Don’t Let Social Media Lead Burglars to a High-value Haul

08 December 2021 - Chloe Wright

The £800,000 burglary at the Hale home of Love Islander and influencer, Molly-Mae Hague, and her boxer boyfriend, Tommy Fury, should serve as a warning to all high-net-worth homeowners.

The 22-year-old influencer and creative director of a leading fashion brand, whose party the couple were attending in London, when burgled, now says she has “learnt her lesson” and will be more careful what she now shares online.

Having highlighted their ownership of items such as Cartier bracelets and Hermes and Louis Vuitton clothing, as well as offering online insights into their schedule, the burglars had every opportunity to understand the haul available and the best time to strike.[1] Therein lies a dilemma for an influencer, typically paid to showcase brand items, holidays and trips to events and eateries. However, for most individuals using social media, there are ways to avoid alerting burglars to what we own, where we are at any given moment and our travels.

The best advice for anyone is to not openly reveal what your home contains or what your latest purchases may be, even if that is a brand-new car that is your pride and joy, or a stunning piece of jewellery. Similarly, do not highlight that you are away from home by posting social media photos of your holiday or pictures of the restaurant at which you have just arrived.

It pays to understand that burglars trawl social media posts, to build a picture of what individuals possess that is worth stealing and what their movements are. Posting on social media is a perfect signpost for interested, but unwanted parties. If you feel the need to share holiday snaps, only do it once you have returned and are ‘reflecting’ on your travels.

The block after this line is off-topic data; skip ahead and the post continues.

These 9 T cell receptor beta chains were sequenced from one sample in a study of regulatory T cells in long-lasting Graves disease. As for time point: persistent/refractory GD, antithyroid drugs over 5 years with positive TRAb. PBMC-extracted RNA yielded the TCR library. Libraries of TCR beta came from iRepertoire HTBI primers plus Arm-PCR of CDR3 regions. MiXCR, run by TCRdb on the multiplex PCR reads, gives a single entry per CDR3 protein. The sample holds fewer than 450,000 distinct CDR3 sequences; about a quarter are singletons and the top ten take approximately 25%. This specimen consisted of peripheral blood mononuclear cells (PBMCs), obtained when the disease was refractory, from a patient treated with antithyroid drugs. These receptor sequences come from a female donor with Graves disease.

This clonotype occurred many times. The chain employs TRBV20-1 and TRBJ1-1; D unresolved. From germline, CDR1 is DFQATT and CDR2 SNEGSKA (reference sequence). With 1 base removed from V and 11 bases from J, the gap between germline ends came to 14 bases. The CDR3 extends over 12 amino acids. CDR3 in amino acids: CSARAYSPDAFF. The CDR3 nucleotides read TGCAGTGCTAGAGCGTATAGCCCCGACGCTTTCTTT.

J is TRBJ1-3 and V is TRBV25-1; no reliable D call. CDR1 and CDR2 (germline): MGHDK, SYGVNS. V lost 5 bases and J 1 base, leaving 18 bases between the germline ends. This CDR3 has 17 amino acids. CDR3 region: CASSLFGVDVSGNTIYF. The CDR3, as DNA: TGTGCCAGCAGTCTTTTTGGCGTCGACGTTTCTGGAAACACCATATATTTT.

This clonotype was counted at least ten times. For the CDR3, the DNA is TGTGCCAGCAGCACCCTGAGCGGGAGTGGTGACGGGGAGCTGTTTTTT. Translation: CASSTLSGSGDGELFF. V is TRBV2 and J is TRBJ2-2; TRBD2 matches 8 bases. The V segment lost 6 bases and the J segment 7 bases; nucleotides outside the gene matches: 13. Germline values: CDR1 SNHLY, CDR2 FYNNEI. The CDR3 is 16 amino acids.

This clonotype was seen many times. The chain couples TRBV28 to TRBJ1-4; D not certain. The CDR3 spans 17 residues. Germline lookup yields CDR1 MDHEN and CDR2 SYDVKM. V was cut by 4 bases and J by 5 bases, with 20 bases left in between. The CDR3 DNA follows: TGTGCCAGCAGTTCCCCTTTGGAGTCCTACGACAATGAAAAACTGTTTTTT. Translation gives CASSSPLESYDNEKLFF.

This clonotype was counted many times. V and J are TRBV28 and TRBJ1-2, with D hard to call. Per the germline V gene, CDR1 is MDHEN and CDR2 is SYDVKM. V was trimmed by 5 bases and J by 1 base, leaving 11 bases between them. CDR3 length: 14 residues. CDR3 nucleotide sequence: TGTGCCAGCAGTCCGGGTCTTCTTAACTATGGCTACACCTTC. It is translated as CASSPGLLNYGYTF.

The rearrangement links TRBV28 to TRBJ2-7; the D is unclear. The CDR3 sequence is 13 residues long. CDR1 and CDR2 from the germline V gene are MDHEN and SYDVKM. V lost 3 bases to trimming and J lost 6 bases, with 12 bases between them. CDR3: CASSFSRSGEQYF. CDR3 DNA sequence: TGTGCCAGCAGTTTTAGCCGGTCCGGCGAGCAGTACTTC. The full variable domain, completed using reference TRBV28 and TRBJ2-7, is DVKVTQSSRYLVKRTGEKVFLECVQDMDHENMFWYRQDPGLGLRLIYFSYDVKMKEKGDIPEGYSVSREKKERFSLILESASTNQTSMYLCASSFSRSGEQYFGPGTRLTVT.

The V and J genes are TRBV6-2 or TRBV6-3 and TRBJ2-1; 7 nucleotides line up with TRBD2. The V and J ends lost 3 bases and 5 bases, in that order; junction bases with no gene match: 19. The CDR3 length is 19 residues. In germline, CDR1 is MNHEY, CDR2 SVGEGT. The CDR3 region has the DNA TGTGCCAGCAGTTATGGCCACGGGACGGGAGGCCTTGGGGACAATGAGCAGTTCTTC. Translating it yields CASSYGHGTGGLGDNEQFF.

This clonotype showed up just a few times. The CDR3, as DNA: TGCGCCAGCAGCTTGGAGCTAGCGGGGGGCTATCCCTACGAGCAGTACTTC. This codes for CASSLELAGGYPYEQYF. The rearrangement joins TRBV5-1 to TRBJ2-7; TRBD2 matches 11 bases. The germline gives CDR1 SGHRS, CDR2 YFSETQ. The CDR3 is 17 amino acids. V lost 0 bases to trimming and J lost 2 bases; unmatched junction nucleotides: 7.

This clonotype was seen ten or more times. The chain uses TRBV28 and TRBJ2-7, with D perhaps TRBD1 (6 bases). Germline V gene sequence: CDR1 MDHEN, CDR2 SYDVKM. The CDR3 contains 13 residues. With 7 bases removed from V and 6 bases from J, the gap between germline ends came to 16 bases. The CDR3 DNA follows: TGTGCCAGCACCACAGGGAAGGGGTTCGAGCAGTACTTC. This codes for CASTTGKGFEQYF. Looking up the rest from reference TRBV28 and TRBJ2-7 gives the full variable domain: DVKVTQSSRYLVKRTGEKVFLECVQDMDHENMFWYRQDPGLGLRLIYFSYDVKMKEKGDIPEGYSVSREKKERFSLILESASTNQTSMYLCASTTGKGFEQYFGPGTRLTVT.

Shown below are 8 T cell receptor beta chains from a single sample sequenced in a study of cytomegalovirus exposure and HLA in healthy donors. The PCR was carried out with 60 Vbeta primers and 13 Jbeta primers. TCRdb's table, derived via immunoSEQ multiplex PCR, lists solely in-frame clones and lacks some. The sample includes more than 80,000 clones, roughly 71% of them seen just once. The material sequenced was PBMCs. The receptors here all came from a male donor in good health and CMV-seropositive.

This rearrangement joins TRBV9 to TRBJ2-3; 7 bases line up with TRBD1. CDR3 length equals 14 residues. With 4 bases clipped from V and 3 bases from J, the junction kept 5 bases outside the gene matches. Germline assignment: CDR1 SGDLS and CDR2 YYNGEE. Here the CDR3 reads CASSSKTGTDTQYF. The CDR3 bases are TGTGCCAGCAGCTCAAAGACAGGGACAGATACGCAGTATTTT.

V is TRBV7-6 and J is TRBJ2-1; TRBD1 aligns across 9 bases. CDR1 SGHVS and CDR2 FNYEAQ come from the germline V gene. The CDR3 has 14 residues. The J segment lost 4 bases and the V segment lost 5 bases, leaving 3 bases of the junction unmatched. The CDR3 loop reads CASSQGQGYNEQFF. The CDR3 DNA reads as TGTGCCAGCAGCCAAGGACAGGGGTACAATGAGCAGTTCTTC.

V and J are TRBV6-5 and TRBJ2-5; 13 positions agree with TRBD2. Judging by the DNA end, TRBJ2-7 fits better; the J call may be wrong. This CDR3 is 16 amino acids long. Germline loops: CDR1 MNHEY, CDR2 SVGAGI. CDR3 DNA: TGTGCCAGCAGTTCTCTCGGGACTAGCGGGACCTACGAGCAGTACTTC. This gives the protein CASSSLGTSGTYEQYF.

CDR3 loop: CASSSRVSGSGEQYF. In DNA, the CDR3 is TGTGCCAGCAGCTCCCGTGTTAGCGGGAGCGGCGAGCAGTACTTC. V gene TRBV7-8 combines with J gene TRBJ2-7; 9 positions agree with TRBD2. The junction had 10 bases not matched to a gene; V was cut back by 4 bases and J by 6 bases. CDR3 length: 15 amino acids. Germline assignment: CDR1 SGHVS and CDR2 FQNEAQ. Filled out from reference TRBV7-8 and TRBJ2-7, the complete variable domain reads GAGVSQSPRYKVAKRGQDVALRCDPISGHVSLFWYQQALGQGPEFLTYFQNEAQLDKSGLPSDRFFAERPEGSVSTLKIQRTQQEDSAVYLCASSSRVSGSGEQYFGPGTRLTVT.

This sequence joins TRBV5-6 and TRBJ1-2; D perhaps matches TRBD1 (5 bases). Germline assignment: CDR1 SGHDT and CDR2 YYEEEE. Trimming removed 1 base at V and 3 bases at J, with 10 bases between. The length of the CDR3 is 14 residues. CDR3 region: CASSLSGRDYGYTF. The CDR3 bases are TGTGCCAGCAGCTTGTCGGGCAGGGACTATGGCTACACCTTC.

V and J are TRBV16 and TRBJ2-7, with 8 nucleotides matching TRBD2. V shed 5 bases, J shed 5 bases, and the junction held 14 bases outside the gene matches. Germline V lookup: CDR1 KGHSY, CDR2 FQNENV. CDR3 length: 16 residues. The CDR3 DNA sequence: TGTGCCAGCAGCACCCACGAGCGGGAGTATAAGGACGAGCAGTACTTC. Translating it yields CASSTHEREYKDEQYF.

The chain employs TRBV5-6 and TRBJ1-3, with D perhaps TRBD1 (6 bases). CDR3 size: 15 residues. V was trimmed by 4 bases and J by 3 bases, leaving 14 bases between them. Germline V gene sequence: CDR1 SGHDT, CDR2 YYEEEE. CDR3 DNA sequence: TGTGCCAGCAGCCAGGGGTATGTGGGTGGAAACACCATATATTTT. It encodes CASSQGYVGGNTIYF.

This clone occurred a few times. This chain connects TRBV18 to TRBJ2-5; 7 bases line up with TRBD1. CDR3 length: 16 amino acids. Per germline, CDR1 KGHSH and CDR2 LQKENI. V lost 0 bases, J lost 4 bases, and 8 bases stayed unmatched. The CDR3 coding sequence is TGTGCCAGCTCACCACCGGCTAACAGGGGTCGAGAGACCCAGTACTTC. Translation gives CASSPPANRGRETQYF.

Some people may feel they are being careful with regard to their movements, without realising that their posts are appearing alongside GPS-enabled ‘tracking’ technology that identifies from where, geographically, the social media posts are being uploaded. Smartphone pictures are tagged with metadata that software can read. Social media platforms can even show your followers that you are on board a plane, travelling to a foreign destination, you can disable location services for these apps via your smartphone.

Applying restrictions on who can see our posts, via your privacy settings, is also advisable, so that only friends and family can view what you post. Checking on what other members of your family, particularly children, are posting and who is able to view those posts, is something else to do, to maintain your privacy and prevent criminals knowing all about you. Be cautious also, if you get a friend request from someone to whom you are already connected. A fake account may have been set up in their name as a means to fish for information.

Not allowing potential burglars to ‘tour’ your home is vital. A common criminal tactic is to use Google Street View to determine possible entry and exit routes around your property[2]

For help with other means of reducing your risks and other measures, such as enhanced security, speak to a broker experienced in handling high-net-worth risks. If you need to find such a broker to assist you, please get in touch.

Sources:

[1]https://metro.co.uk/2021/10/28/molly-mae-hague-burglary-illustrates-underbelly-of-influencer-culture-15503366/
[2]https://supremealarm.com/google-street-view-home-safety-need-know

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